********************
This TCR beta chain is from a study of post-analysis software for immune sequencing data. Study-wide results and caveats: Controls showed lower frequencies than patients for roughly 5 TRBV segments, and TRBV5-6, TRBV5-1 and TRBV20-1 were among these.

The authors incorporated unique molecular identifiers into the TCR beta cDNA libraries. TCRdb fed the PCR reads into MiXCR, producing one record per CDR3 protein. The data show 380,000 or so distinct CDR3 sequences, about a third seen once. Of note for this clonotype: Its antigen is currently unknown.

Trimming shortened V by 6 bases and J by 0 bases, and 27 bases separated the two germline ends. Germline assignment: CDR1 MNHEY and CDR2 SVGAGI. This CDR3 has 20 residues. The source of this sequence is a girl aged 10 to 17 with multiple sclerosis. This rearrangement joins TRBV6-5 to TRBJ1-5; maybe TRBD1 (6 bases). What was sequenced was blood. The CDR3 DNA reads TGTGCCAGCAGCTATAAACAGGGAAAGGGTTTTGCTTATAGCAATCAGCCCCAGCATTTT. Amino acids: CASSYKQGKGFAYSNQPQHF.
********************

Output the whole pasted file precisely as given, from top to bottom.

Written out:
This TCR beta chain is from a study of post-analysis software for immune sequencing data. Study-wide results and caveats: Controls showed lower frequencies than patients for roughly 5 TRBV segments, and TRBV5-6, TRBV5-1 and TRBV20-1 were among these.

The authors incorporated unique molecular identifiers into the TCR beta cDNA libraries. TCRdb fed the PCR reads into MiXCR, producing one record per CDR3 protein. The data show 380,000 or so distinct CDR3 sequences, about a third seen once. Of note for this clonotype: Its antigen is currently unknown.

Trimming shortened V by 6 bases and J by 0 bases, and 27 bases separated the two germline ends. Germline assignment: CDR1 MNHEY and CDR2 SVGAGI. This CDR3 has 20 residues. The source of this sequence is a girl aged 10 to 17 with multiple sclerosis. This rearrangement joins TRBV6-5 to TRBJ1-5; maybe TRBD1 (6 bases). What was sequenced was blood. The CDR3 DNA reads TGTGCCAGCAGCTATAAACAGGGAAAGGGTTTTGCTTATAGCAATCAGCCCCAGCATTTT. Amino acids: CASSYKQGKGFAYSNQPQHF.